Results for 'Matthew D. Lerner'

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  1.  10
    Social Motivation in Autism: Gaps and Directions for Measurement of a Putative Core Construct.Cara M. Keifer, Gabriel S. Dichter, James C. McPartland & Matthew D. Lerner - 2019 - Behavioral and Brain Sciences 42.
    This commentary highlights the observation that social motivation is usually an imprecisely specified construct. We suggest four social motivation conceptualizations across levels of analysis and explore where the target article situates among these. We then offer theoretical and practical guidance for operationalization and measurement of social motivation to support more comprehensive future research on this complex construct in the autism literature.
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  2.  27
    Review of Matthew H. Kramer (Ed.), Rights, Wrongs and Responsibilities[REVIEW]Matthew D. Adler - 2002 - Notre Dame Philosophical Reviews 2002 (9).
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  3. Matthew D. Mendham.Michael P. Zuckert - 2002 - International Philosophical Quarterly 42:285-86.
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  4.  15
    Heuristics for Choosing Features to Represent Stimuli.Matthew D. Zeigenfuse & Michael D. Lee - 2010 - In S. Ohlsson & R. Catrambone (eds.), Proceedings of the 32nd Annual Conference of the Cognitive Science Society. Cognitive Science Society. pp. 1565--1570.
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  5.  21
    Finding Feature Representations of Stimuli: Combining Feature Generation and Similarity Judgment Tasks.Matthew D. Zeigenfuse & Michael D. Lee - 2008 - In B. C. Love, K. McRae & V. M. Sloutsky (eds.), Proceedings of the 30th Annual Conference of the Cognitive Science Society. Cognitive Science Society. pp. 1825--1830.
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  6.  4
    D. Lerner , "Parts and Wholes". [REVIEW]William H. Baumer - 1964 - Philosophy and Phenomenological Research 25 (1):135.
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  7.  21
    Matthew D, Bacchetta, MBA, MA, is a Member of the Class of 1998, Cornell University Medical College, New York, New York. Solomon R. Benatar, MB, Ch. B., FRCP, is Professor and Head of the Depart-Ment of Medicine and Director of the Bioethics Centre at the University of Cape Town, and Physician-in-Chief at Groote Schuur Hospital, South Africa. [REVIEW]Joseph C. D'Oronzio - 1997 - Cambridge Quarterly of Healthcare Ethics 6:370-371.
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  8.  18
    Cost-Benefit Analysis: Legal, Economic, and Philosophical Perspectives.Matthew D. Adler & Eric A. Posner (eds.) - 2001 - University of Chicago Press.
    Cost-benefit analysis is a widely used governmental evaluation tool, though academics remain skeptical. This volume gathers prominent contributors from law, economics, and philosophy for discussion of cost-benefit analysis, specifically its moral foundations, applications and limitations. This new scholarly debate includes not only economists, but also contributors from philosophy, cognitive psychology, legal studies, and public policy who can further illuminate the justification and moral implications of this method and specify alternative measures. These articles originally appeared in the Journal of Legal Studies. (...)
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  9.  3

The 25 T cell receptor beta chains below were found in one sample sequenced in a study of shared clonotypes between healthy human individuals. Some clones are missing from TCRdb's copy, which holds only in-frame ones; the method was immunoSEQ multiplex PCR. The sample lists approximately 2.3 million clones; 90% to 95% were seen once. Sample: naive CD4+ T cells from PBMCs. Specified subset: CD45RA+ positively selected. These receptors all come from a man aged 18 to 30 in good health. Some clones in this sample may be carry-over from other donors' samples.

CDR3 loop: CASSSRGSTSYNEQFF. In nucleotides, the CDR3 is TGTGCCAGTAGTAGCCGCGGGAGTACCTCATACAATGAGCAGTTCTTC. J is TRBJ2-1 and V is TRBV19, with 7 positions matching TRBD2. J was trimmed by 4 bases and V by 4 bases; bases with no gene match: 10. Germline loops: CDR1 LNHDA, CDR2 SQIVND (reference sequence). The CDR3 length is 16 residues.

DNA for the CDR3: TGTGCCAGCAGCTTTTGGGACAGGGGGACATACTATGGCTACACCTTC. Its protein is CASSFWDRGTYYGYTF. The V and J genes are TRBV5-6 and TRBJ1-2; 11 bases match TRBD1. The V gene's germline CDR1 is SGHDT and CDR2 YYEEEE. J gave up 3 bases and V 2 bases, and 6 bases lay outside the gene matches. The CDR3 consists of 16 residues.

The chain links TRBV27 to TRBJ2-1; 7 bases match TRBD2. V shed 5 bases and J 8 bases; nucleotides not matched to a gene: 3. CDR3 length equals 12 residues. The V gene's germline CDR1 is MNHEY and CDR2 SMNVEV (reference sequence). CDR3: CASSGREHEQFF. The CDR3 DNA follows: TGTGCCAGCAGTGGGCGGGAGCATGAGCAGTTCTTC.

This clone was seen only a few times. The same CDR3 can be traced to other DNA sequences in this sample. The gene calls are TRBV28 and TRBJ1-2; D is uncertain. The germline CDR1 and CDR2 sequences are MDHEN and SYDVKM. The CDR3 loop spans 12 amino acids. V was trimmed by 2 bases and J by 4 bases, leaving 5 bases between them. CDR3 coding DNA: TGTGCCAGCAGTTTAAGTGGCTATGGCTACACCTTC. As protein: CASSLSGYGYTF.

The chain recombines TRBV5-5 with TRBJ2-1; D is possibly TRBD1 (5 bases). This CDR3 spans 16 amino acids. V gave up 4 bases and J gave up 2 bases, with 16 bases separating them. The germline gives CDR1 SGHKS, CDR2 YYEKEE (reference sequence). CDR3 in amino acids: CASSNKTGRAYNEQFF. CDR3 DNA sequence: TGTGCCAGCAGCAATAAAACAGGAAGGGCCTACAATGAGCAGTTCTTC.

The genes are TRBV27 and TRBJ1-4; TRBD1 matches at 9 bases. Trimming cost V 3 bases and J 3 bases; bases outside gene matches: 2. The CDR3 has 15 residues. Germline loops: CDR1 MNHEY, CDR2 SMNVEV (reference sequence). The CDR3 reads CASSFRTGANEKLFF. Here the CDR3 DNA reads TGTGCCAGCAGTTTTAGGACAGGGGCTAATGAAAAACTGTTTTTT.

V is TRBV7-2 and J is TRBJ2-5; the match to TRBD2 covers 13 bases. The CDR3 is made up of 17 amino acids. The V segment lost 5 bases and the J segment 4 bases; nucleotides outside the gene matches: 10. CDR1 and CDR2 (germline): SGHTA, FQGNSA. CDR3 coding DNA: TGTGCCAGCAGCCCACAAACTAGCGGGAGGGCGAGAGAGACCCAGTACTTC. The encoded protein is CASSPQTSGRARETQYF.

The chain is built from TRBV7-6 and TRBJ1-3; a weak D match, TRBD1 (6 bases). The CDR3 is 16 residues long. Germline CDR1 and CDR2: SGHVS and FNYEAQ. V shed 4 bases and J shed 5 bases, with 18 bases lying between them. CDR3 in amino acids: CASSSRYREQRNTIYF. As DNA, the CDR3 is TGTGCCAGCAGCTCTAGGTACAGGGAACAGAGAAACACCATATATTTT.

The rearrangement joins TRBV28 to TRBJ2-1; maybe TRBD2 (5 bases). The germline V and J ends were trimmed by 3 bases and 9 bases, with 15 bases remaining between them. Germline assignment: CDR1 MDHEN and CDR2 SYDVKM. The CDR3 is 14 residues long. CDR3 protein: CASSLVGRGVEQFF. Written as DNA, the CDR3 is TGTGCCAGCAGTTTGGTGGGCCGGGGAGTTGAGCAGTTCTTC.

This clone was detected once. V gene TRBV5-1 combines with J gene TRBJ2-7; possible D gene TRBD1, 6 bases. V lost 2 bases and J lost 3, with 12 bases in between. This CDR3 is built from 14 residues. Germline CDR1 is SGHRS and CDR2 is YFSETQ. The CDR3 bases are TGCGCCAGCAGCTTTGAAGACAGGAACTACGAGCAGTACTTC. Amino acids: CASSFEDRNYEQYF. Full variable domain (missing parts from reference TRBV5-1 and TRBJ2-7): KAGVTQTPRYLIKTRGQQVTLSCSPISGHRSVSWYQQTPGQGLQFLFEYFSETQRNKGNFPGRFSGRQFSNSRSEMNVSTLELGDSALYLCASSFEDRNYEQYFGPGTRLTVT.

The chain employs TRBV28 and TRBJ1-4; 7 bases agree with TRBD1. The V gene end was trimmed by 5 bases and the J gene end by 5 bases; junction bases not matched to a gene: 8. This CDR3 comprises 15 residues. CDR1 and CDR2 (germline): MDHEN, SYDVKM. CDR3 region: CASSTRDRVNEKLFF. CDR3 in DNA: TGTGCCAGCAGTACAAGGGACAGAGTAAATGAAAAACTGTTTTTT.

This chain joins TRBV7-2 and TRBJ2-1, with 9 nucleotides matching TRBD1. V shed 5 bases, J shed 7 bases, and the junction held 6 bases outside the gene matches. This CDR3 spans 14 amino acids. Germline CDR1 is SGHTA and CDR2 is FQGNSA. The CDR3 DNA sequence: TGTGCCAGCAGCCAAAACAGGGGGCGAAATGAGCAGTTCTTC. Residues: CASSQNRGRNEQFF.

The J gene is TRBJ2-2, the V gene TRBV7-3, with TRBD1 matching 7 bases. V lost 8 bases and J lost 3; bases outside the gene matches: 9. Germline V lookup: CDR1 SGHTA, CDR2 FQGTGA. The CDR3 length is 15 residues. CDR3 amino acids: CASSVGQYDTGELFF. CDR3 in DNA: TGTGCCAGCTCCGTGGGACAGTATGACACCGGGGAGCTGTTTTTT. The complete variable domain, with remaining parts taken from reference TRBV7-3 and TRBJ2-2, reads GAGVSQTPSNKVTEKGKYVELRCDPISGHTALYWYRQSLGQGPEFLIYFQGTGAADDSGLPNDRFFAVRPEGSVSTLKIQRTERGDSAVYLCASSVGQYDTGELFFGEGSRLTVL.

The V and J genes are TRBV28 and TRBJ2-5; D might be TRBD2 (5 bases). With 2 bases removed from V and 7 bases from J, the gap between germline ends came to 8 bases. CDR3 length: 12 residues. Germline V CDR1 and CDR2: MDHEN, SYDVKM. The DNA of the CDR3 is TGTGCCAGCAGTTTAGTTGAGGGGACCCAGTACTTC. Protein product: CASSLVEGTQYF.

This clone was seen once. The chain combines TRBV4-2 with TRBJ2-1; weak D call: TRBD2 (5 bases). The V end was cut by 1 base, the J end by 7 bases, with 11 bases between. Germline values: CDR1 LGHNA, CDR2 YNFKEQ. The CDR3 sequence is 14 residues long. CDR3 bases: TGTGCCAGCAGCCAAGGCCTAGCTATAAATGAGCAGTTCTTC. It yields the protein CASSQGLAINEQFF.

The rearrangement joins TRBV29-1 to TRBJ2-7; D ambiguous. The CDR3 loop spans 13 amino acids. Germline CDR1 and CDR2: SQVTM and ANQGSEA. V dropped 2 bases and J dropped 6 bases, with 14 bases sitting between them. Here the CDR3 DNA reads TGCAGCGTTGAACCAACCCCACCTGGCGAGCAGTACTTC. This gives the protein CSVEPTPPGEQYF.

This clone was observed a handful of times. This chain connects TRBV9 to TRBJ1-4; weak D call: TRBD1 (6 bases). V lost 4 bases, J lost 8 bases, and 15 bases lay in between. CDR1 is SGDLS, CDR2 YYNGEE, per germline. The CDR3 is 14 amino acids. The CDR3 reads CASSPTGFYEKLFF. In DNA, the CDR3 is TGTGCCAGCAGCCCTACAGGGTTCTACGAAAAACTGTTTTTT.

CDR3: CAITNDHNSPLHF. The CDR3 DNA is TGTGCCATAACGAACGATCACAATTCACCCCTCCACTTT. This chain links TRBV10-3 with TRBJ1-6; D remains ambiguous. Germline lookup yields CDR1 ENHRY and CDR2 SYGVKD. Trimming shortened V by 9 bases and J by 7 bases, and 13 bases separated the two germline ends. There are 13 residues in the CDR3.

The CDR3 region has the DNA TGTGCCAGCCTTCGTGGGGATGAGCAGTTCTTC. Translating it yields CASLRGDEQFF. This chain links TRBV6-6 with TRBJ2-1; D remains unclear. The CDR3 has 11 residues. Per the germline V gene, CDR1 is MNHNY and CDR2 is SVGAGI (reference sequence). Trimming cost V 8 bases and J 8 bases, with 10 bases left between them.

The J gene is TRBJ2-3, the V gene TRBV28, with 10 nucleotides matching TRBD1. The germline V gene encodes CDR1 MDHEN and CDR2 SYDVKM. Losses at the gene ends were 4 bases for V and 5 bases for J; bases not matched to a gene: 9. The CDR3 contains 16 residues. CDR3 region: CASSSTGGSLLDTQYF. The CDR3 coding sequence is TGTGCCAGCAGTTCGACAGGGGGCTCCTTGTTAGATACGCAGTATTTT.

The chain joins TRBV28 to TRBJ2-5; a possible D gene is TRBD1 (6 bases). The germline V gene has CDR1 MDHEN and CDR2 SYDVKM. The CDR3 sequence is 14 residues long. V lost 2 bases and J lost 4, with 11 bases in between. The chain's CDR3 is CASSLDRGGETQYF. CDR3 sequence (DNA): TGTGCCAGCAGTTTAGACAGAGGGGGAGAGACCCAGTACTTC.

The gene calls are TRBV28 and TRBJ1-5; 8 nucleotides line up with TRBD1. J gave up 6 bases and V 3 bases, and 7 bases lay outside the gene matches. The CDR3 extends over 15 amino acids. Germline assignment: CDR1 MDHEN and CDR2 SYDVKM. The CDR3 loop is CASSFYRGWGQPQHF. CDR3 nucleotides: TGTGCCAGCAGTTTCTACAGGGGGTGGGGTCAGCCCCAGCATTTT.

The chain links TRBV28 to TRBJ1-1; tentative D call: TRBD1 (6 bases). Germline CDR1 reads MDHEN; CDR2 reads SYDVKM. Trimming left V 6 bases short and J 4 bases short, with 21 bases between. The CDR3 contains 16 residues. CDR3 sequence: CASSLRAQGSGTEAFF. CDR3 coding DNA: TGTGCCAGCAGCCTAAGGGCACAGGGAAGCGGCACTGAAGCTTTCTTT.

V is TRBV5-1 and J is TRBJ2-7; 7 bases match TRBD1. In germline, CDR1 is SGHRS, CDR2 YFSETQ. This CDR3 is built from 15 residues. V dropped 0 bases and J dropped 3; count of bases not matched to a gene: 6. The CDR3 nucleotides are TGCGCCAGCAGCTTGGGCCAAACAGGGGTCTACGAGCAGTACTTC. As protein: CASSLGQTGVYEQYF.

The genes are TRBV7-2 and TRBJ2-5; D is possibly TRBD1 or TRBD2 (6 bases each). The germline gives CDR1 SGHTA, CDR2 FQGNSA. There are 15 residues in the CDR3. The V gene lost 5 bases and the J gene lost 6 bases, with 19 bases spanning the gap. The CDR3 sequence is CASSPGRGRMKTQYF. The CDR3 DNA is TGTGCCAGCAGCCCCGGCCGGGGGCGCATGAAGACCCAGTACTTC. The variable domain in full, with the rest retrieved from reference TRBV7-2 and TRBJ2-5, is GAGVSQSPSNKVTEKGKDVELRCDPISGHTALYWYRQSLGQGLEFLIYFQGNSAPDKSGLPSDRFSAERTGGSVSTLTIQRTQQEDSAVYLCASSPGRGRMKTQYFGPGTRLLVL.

The Problem of the Correct Answer.Matthew D. Ziff - 2017 - Journal of Aesthetic Education 51 (1):45-53.
    If you do not know the correct answer, guess.Design addresses need, of various types. A designer “designs” to address, to propose a possibility, or to meet a need. A great variety of things are designed: shoes, posters, watches, houses, televisions, keyboards, movies, washing machines, toasters, belts, and cars, to mention only some.A designer, be he or she an architect, interior designer, graphic designer, product designer, or industrial designer, nearly always provides drawings, models, written descriptions, and overarching ideas in response to (...)
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  10.  5
    Exploring Pragmatics and Aesthetics in Design Education.Matthew D. Ziff - 2000 - Journal of Aesthetic Education 34 (2):27-36.
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  11.  5
    Rapid Decisions From Experience.Matthew D. Zeigenfuse, Timothy J. Pleskac & Taosheng Liu - 2014 - Cognition 131 (2):181-194.
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  12. Aristotle on the Uses of Contemplation.Matthew D. Walker - 2018 - Cambridge University Press.
    Traditionally, Aristotle is held to believe that philosophical contemplation is valuable for its own sake, but ultimately useless. In this volume, Matthew D. Walker offers a fresh, systematic account of Aristotle's views on contemplation's place in the human good. The book situates Aristotle's views against the background of his wider philosophy, and examines the complete range of available textual evidence. On this basis, Walker argues that contemplation also benefits humans as perishable living organisms by actively guiding human life activity, (...)
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  13. Ruth Chang, Ed., Incommensurability, Incomparability and Practical Reason Reviewed By.Matthew D. Adler - 1999 - Philosophy in Review 19 (3):168-171.
     
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  14.  21
    Rights and Rules.Matthew D. Adler & Michael C. Dorf - 2000 - Legal Theory 6 (3):241-251.
    Prior to recent decades, the United States Supreme Court often invoked the political question doctrine to avoid deciding controversial questions of individual rights. 1 By the 1970s and 1980s, standing limits traced to Article IIIs arsenal of threshold decision making, 3 in the last decade the Court has turned with increasing frequency to the distinction between facial and as-applied challenges to perform the gatekeeping function. However, although there is a considerable body of scholarship concerning the conventional justiciability doctrines, scholars have (...)
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  15.  7